On a Mediterranean beach.



F. Scheiber - Sipa

  • More than 600 experts from Mediterranean countries worked together on an inventory of climate and environmental change.

  • Drought, water reserves, marine biodiversity, agriculture, the subjects discussed are numerous.

  • The next IPCC report will deal with the Mediterranean region separately.

End of the game for sardinades and mussels in the Mediterranean?

It may seem anecdotal, but the concern is there, if nothing changes.

An unprecedented report warns of environmental risks in the region.

We owe it to a network of more than 600 Mediterranean experts who, like the IPCC, have decided to come together to draw up an inventory for the attention of political decision-makers.

And this one is not tender.

First, there is a general observation on global warming.

"The region is heating up a little faster than the global average," notes Joël Guiot, CNRS director in Aix-en-Provence and one of the project coordinators.

When the average annual temperature is over 1 ° C compared to pre-industrial times, we are already in the Mediterranean at +1.5 ° C, even if the Arctic region is warming even faster.


Agroecology, a solution 

“Where things get complicated, he adds, is that we reach +2 ° C in summer in daytime afternoon temperatures.

This means that warming is important, with the risk of more frequent heat waves if we do not control greenhouse gas emissions.

"These heat waves have an impact on health but also on food, alert scientists.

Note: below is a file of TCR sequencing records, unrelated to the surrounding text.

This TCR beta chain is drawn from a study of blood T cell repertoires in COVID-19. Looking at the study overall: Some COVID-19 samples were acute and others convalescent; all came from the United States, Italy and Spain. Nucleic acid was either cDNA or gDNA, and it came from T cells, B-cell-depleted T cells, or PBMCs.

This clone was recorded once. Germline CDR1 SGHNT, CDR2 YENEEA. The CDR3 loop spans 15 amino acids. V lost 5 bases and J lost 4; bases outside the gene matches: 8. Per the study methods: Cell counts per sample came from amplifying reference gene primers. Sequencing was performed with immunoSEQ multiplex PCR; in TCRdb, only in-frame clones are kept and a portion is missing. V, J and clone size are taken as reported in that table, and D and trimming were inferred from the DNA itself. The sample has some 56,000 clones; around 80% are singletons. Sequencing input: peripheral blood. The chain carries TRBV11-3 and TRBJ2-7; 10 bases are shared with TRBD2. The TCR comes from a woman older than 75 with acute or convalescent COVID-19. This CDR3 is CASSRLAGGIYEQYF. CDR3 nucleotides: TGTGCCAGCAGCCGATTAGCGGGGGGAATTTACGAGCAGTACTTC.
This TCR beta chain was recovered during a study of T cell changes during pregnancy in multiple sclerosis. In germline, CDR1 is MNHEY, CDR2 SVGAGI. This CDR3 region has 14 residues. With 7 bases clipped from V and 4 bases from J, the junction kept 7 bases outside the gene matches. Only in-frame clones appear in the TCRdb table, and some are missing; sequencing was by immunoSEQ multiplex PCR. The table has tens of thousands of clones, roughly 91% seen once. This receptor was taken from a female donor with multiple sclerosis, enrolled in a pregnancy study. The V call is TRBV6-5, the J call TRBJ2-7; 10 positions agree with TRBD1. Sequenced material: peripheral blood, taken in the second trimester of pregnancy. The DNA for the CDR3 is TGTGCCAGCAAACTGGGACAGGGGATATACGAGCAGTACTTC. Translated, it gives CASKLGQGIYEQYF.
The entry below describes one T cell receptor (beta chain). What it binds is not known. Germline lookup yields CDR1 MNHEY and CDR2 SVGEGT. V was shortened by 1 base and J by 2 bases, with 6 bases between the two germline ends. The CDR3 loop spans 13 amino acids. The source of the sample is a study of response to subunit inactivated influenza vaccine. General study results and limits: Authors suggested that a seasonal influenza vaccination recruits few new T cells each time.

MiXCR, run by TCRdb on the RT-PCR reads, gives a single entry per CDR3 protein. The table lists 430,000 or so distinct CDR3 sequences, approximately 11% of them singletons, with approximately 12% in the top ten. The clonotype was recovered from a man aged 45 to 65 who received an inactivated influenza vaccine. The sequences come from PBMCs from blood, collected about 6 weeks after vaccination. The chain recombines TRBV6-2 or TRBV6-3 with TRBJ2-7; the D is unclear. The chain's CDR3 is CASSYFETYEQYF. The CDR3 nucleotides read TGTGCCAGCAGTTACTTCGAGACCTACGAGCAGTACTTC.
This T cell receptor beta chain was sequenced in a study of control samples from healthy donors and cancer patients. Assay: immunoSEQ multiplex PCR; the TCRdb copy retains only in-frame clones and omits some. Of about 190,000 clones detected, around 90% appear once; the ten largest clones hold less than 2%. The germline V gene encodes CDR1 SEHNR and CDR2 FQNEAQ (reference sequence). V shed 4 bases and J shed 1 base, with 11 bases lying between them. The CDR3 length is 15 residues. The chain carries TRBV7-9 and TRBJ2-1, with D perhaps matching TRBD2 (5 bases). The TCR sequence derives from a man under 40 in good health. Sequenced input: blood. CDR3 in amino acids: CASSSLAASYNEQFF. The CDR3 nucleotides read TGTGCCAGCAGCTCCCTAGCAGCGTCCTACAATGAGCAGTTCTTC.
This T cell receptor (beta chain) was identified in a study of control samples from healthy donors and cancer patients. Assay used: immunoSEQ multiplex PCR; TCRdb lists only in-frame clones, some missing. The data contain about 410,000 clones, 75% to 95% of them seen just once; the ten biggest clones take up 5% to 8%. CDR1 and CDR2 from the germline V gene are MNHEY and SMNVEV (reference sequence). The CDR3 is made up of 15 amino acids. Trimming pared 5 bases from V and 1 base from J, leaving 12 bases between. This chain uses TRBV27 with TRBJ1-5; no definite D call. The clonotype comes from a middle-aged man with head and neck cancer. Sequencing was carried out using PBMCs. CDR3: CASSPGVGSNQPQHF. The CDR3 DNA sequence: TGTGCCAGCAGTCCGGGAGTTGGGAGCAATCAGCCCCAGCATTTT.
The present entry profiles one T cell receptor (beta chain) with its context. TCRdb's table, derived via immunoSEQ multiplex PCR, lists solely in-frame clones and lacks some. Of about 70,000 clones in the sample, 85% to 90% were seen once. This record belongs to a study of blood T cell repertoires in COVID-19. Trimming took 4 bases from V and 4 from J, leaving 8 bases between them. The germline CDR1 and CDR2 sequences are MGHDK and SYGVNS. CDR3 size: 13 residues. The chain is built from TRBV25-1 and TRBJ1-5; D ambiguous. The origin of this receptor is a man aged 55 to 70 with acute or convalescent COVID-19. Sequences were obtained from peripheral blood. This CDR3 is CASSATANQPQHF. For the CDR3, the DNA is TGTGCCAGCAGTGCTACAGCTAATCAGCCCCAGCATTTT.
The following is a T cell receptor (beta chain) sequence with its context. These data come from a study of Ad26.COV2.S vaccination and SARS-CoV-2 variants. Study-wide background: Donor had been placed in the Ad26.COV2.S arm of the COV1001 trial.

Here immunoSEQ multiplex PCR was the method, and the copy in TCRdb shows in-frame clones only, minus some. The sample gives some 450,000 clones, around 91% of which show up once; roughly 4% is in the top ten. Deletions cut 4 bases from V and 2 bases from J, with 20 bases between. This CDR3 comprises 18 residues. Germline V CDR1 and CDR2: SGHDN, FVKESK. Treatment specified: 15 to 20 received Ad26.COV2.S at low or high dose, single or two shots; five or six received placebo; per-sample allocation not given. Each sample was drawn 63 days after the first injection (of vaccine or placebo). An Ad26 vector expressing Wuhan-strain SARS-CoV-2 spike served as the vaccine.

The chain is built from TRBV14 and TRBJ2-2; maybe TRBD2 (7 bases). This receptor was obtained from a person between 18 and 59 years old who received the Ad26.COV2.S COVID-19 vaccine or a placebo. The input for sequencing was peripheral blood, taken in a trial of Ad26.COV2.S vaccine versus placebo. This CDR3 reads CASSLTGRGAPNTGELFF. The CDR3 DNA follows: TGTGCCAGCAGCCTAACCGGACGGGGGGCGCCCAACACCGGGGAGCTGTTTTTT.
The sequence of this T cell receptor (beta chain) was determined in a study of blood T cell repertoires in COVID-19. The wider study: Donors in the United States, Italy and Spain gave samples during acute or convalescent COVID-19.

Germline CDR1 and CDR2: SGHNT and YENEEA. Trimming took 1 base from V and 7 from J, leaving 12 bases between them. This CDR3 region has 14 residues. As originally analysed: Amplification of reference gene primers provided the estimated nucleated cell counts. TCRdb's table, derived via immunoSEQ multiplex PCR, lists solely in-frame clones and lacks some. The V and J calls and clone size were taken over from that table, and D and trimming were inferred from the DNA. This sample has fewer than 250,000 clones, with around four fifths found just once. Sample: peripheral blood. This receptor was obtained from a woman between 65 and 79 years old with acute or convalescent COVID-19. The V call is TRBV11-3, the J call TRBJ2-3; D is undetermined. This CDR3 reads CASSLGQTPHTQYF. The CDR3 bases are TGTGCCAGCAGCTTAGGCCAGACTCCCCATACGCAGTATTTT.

For example, wheat, one of the pillars of local food, could see its productivity drop by 7.5% per degree of global warming.

If the objectives of the Paris agreement are not met, it is also "summer droughts which are expected to be longer and longer, with in the same movement increasingly heavy rains in the fall" .

Water reserves are therefore one of the major challenges to come.

“There are solutions such as agroecology that are water efficient,” emphasizes Joël Guiot.

This is the kind of solution that must absolutely be put in place, as quickly as possible.

This type of agriculture improves soils, which are able to sequester carbon, one of the components of greenhouse gases. ”

In the next IPCC report

As for marine biodiversity, the finding is also alarming.

Already threatened by overfishing, it is facing a warming sea, its acidification, not to mention invasive species.

“We find more and more tropical fish, such as barracuda, which come as far as the bay of Marseille, by taking the Suez Canal, continues Joël Guiot.

It completely changes the catch of fish.

We have less and less sardines, sea bream, wolves.

We can already see it, it will grow.

It will no longer be possible to breed mussels in the Mediterranean within 80 years. ”

Thanks to the mobilization of this network, the next IPCC report will contain a (small) chapter on the Mediterranean.

Until now, he didn't treat her as a whole.

"This legitimizes us", acknowledges Joël Guiot, who nevertheless remains cautious: the future of the network is still uncertain, for questions of funding.

In his more optimistic hours, he said to himself that the global pandemic could help move in the right direction: "The Mediterranean is not going to take additional measures compared to the rest of the world, but the world has become aware of the problems".

"If we apply the Paris agreements, we could lower a number of indicators," he also recalls.

It is now up to the politicians to seize the work of these experts.


Mediterranean: Scientists are working on an inventory of global warming


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  • Global warming

  • Paris Agreement

  • Marseilles

  • Mediterranean

  • Environment

  • IPCC

  • Report

  • Planet